MSU logo - links to MSU and OAC

News Home Page

Southern Gardening

Small black line

Purple oxalis shines in shade gardens

By Norman Winter

MSU Horticulturist
Central Mississippi Research & Extension Center

SHADY CHARACTER -- Purple oxalis has character and charm for a shady spot in the landscape. It features large, triangular leaves of deep purple, and its nearly one-inch flowers range in color from pink to lilac.

Visitors fell in love with a previously loathed plant in a shade garden on the Gardens of Madison County tour.

While some gardeners think of oxalis as a tough plant to kill or eradicate, they also should consider the beauty of the purple oxalis. Purple oxalis has large, triangular leaves of deep purple. Its nearly 1-inch flowers range in color from pink to lilac.

Though the purple oxalis is tough, it is not invasive like the ones you have been trying to kill. The purple oxalis is from South America and is a true garden asset. In fact, you may wish they were a little more aggressive so you could grow hundreds of them quickly.

Purple oxalis is so pretty, you will want to prepare a good home. Amend the soil with 3 to 4 inches of organic matter like compost or humus, and till to a depth of 6 to 8 inches. While you are preparing the bed, incorporate 2 pounds of a slow-release, 12-6-6 fertilizer per 100 square feet of bed space.

Set out plants at the depth they are growing in the container, spacing them 8 to 12 inches apart. The crown should be just above the soil surface. Apply a layer of mulch after planting.

Should the foliage look less than desirable at any time during the growing season, the oxalis can be cut back. New growth will quickly emerge. Feed with a light application of fertilizer one month after transplanting and then every four to six weeks throughout the growing season.

Start feeding established plants in the spring with the emergence of growth and then continue through the summer. In colder areas, apply an added layer of mulch once frost damage has occurred.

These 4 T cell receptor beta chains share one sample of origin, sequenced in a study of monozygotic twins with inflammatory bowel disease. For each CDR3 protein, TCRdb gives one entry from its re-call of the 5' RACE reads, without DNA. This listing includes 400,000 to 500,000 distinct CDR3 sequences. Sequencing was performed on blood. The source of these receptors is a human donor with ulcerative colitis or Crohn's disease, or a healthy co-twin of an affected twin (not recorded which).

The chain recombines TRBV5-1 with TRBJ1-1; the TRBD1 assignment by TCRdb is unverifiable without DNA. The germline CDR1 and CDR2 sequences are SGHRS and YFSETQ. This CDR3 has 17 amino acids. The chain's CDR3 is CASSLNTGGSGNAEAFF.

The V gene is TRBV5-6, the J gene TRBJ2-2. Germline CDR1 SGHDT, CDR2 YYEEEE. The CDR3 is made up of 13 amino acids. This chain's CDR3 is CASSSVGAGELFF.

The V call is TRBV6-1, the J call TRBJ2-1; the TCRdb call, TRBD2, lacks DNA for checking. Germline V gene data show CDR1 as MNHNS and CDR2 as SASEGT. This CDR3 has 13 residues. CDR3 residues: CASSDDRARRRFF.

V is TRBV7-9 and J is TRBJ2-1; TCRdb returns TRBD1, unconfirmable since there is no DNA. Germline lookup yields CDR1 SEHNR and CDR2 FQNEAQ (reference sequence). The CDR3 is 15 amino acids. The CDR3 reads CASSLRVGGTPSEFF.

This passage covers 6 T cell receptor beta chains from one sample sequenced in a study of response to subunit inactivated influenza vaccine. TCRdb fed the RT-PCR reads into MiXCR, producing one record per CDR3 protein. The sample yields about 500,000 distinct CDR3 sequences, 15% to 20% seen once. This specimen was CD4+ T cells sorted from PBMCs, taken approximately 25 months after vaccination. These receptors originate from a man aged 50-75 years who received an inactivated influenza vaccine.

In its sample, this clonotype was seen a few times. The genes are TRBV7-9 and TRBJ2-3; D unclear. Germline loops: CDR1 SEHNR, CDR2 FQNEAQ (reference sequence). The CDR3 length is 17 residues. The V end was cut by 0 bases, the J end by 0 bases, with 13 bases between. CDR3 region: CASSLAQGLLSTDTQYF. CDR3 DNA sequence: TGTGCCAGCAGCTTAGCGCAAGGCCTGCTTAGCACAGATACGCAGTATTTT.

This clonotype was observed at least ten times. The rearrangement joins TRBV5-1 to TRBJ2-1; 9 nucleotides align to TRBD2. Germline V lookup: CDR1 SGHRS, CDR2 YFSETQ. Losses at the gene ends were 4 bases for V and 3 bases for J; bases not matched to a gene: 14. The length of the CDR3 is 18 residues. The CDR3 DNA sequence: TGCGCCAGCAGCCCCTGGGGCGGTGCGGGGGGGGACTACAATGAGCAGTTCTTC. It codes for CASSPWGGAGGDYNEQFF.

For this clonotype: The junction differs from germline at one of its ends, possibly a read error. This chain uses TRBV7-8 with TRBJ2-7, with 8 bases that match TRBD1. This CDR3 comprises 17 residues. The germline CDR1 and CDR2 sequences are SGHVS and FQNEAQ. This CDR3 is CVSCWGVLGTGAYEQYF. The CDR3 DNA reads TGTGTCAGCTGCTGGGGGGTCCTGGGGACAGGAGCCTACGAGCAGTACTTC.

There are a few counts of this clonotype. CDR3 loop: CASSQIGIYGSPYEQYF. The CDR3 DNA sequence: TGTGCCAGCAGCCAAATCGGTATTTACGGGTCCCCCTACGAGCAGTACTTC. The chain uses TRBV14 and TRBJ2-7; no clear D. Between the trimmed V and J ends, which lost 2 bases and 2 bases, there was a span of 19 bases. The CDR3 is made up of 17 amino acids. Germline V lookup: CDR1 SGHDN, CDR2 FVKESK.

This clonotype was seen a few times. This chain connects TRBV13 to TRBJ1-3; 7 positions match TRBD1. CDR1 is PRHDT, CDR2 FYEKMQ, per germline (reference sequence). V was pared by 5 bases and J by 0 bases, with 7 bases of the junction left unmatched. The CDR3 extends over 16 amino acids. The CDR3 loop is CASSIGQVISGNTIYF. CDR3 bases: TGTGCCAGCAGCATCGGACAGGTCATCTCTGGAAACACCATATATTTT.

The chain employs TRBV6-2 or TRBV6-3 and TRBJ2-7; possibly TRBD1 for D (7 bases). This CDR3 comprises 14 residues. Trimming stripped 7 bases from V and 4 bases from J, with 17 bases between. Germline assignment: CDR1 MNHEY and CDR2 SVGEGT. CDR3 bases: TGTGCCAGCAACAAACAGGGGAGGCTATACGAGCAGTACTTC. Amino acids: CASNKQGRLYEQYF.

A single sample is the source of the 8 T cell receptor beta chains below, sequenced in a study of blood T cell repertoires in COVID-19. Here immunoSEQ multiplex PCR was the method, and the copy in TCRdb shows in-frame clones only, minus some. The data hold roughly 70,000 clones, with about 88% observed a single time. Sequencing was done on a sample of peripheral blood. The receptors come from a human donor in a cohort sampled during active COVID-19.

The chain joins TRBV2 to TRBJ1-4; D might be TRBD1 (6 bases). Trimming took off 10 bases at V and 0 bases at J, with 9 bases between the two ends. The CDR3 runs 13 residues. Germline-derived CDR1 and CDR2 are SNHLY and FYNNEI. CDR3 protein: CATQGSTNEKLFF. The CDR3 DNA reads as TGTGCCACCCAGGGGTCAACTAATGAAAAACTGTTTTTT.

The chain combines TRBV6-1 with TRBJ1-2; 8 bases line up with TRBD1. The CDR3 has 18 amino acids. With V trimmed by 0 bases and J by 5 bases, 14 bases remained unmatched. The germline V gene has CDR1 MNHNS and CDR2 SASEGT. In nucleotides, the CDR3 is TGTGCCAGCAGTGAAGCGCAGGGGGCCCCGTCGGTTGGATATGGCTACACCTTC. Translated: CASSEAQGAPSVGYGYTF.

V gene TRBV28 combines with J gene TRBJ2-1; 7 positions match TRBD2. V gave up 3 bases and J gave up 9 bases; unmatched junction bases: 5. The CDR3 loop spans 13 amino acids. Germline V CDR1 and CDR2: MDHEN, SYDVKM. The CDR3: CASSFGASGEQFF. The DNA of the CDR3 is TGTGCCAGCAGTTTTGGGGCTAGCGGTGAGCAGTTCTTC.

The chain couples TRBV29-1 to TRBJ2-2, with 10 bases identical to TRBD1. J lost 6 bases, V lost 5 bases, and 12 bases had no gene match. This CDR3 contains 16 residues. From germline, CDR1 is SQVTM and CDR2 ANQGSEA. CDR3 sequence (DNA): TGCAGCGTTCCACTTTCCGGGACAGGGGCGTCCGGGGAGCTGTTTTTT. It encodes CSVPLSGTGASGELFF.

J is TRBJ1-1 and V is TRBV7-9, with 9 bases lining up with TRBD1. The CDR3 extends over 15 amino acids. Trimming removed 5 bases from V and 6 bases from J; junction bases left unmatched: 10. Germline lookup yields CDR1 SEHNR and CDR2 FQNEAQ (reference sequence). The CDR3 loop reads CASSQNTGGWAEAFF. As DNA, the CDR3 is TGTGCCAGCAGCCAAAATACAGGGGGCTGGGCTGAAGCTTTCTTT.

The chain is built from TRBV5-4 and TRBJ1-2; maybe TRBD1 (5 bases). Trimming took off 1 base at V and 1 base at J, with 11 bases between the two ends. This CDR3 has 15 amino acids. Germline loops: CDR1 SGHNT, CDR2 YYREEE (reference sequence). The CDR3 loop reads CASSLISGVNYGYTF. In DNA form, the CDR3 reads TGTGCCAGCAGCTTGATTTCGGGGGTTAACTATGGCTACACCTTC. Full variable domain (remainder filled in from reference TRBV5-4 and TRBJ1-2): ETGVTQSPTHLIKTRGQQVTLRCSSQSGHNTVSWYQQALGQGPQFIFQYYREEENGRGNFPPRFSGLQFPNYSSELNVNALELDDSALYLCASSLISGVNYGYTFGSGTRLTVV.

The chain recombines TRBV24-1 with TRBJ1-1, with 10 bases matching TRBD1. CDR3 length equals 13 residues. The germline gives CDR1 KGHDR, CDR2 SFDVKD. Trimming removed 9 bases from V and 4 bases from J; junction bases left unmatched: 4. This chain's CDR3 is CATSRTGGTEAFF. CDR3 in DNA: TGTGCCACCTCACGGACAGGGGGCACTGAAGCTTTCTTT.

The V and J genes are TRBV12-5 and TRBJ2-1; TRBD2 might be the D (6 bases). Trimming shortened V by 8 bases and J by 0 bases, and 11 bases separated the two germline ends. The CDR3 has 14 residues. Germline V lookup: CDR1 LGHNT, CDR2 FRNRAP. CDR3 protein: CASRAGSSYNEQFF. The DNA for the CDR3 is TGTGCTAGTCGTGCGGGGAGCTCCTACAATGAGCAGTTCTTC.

The purple oxalis is a wonderful border plant for full- to partial-shade gardens. Georgia trails show it will also grow in full sun. Once planted, the foliage quickly deteriorates in quality and is cut back. The new growth returns able to tolerate the sun.

I still prefer the shade garden for the oxalis and think it is mandatory the closer you are to the coast. They are excellent combined with wood ferns, hostas, cast iron plants, or impatiens in white, lilac or pink. Grow under gingers for an extra-special, lush appearance. They would also look great in front of hydrangeas.

Purple oxalis, known as Oxalis regnelli, is often sold as O. triangularis. Also try the O. siliquosa variety Sunset Velvet, which features chartreuse and coppery maroon leaves with yellow flowers. This one will most likely return on the coast, but it will be treated as an annual in colder areas.

I'll admit that in my younger days, I looked at all oxalis with a negative eye. But thanks to the purple oxalis, I'm beginning to look at the entire group differently. They can really make a shade garden more beautiful.


Released: May 12, 2003
Norman Winter<, (601) 857-2284

Editor's Note: Ideal publication dates of Southern Gardening columns are within one month of their release. Editors should examine older columns carefully for any information that could be time sensitive.

Publications may download photograph at 200 d.p.i.

A black line that separates the body text from footer information

Mississippi State University logo
Visit: DAFVM || USDA
Search our Site || Need more information about this subject?
Last Modified: Monday, 25-Jan-10 09:01:52
Ethics Line || Legal
Recommendations on this web site do not endorse any commercial products or trade names.

Links to MSU home page Links to Office of Agricultural Communications home page